Johnson, who was born in 1892 in Topeka, Kan., came to Flagstaff at age 4 with his missionary father. He learned to speak Navajo while playing with the local children on the reservation. Johnson served in the Army in World War I, and noted that Comanche Indians were being used as code talkers by military units.

After Pearl Harbor was attacked and America entered the war, Johnston wrote a “Proposed Plan for Recruiting Indian Signal Corps Personnel,” which he submitted in February 1942 to Major General Clayton B. Vogel and his staff to convince them of the value of the Navajo language as code.

“Because of the fact that a complete understanding of words and terms comprising the various Indian languages could be had only by those whose ears had been highly trained in them, these dialects would be ideally suited to communication in various branches of our armed forces,” he wrote.

Johnston recommended recruitment from the Navajo tribe, because at 49,338 member, it was the largest tribe in the U.S., according to his research in 1942.

Johnson also joined the Marines at age 50 in 1942. After the war, he became an advocate for Native American issues until his death in 1978.

Northern Arizona University’s Cline Library keeps a collection of Johnson’s papers in its archives, although it’s noted that a sizable gap occurs between 1942 to 1945 — probably due to the top-secret nature of Johnson’s work at the time.

Memorial Day tribute 2011 May 30, 2011

Posted by Ron Warnick in Events, People.
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Here is a list of military personnel from Route 66 towns who have died in Afghanistan and Iraq. I’ve also added informative links to each of the fallen, wherever possible.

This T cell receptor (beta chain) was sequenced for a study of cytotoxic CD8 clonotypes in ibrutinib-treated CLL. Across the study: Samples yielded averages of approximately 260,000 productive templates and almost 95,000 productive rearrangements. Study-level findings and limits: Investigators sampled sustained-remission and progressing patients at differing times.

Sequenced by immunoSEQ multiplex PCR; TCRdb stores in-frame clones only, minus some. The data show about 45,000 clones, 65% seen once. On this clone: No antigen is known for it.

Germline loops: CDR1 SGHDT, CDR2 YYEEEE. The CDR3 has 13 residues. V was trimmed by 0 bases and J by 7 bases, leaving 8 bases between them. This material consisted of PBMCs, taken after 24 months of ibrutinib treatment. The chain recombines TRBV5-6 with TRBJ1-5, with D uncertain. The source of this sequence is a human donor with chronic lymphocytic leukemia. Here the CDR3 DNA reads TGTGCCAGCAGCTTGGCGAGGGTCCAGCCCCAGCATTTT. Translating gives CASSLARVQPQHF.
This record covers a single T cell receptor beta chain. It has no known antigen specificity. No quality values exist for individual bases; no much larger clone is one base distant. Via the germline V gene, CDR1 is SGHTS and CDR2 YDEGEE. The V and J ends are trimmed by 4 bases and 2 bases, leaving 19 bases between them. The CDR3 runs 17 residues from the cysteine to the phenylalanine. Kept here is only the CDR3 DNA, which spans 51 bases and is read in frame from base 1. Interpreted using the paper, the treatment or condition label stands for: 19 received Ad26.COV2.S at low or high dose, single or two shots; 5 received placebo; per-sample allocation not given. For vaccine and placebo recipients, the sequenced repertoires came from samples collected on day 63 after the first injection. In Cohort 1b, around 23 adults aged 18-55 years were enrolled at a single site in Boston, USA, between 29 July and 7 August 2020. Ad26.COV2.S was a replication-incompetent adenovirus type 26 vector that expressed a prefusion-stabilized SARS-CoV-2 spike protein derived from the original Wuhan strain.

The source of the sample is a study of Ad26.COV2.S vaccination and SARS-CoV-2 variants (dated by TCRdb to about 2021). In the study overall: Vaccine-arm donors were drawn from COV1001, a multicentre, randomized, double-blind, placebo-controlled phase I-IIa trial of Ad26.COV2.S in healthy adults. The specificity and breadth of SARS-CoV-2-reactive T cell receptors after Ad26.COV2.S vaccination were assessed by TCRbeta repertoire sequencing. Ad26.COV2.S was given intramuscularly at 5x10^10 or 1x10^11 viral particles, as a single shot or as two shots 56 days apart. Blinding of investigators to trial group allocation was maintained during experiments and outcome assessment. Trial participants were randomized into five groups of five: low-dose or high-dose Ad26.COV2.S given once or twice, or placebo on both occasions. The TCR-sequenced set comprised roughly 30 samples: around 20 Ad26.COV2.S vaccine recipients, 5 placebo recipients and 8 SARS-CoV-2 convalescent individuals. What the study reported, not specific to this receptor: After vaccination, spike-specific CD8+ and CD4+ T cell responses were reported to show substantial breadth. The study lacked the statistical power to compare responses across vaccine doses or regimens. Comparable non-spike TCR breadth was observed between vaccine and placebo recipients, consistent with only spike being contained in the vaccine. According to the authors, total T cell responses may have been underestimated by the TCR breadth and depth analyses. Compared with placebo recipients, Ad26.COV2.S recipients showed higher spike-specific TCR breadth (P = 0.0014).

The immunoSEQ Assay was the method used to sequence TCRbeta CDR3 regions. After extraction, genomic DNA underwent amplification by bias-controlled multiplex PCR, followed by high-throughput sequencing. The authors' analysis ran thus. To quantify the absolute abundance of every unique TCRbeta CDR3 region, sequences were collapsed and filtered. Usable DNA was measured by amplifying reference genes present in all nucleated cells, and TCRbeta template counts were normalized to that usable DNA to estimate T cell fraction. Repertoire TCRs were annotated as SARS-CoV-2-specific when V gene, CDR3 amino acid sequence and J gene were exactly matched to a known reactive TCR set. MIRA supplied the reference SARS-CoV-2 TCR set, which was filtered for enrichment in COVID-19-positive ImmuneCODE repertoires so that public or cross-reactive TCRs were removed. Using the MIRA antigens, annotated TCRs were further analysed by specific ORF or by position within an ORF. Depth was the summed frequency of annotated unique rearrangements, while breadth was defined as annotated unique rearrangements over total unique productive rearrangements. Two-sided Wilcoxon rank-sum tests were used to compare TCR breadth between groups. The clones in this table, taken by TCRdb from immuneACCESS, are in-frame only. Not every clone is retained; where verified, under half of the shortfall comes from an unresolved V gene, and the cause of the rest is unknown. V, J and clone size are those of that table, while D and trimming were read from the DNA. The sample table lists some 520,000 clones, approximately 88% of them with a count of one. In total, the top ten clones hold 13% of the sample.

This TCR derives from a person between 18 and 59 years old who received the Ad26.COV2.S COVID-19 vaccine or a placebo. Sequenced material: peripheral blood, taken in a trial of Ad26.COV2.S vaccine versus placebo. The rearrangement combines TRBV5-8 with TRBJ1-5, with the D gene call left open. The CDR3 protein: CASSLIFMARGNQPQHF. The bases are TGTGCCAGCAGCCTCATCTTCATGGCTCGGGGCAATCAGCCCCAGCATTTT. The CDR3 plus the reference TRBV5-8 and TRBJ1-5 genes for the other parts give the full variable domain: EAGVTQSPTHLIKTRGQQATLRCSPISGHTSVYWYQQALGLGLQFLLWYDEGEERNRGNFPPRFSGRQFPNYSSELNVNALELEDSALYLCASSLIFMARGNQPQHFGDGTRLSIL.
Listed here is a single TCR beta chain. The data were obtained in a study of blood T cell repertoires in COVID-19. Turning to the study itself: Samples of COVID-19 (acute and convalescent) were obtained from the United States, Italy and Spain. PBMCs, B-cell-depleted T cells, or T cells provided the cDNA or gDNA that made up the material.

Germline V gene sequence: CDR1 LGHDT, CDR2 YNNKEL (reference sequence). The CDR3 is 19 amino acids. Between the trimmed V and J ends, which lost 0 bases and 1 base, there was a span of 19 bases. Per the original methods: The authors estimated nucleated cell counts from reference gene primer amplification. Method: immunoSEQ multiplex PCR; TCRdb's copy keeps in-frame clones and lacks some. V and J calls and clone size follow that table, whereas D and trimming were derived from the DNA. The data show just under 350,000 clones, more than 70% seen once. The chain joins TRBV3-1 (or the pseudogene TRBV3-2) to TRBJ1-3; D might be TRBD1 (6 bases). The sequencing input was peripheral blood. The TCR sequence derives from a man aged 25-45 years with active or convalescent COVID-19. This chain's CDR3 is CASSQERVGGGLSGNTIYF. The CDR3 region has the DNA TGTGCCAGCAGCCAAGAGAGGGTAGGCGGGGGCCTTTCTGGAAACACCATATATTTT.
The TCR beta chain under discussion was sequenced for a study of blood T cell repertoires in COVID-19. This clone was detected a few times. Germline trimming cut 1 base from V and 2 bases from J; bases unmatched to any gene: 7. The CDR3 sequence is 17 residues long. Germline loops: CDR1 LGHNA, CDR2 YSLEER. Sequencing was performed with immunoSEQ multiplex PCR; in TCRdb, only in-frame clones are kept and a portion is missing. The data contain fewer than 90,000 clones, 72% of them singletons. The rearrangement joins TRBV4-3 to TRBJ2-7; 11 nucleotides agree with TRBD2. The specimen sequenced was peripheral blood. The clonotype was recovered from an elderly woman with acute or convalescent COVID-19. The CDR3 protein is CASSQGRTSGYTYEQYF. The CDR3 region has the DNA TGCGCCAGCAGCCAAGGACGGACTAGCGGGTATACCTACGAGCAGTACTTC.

Above is a song written more than 15 years ago and performed by Bruce Robison. It later became a big hit for the Dixie Chicks. It was a Vietnam story, but the story remains relevant.













Granite City


St. Louis




St. Clair

















Oklahoma City


Las Vegas

Santa Fe


Los Lunas








San Bernardino







Rancho Cucamonga




Los Angeles

(Sources: CNN.com, icasualties.org, WashingonPost.com)

Historic Monrovia hotel embroiled in dispute May 29, 2011

Posted by Ron Warnick in Motels.
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The historic Aztec Hotel along Route 66 in Monrovia, Calif., apparently no longer faces foreclosure, but its future remains up in the air, according to a well-sourced story by the San Gabriel Valley Tribune.

The Monrovia Patch reported earlier this month that the architecturally distinctive hotel would be part of a foreclosure sale on May 16.

Owner Kathie Reece-McNeill prevented that from happening — at least temporarily — with a Chapter 11 bankruptcy filing that postponed the auction. But she is now ensnared in disputes with her bank and receiver Joel Hiser, who’s been managing the 1924 property since January.

There’s a lot of he-said-he-said in the story. But what’s apparently beyond dispute is the Aztec Hotel desperately needs roof repairs:

In court documents, Hiser and the bank alleged they found the Aztec in “deplorable condition,” including rat infestations, faulty smoke detectors and fire alarms, filthy guest rooms and a roof in need of major repairs – leaks have already caused the ceiling to come down in some rooms. […]

And Glen Duncan of the Route 66 Preservation Foundation said:

“It really needs a totally new roof; that was the primary thing,” Duncan said, noting Reece-McNeill might need a partner to put funds into restoration. “There’s no money in anybody’s budget to do a reroofing.”

Reece-McNeill has owned the hotel for more than a decade, and has spent a lot of money on renovations, as recently as 2007.

Her wallet also was flattened by a dubious ADA lawsuit (that she won) and a settlement of a liquor-license suspension that came allegedly from trumped-up charges by local police.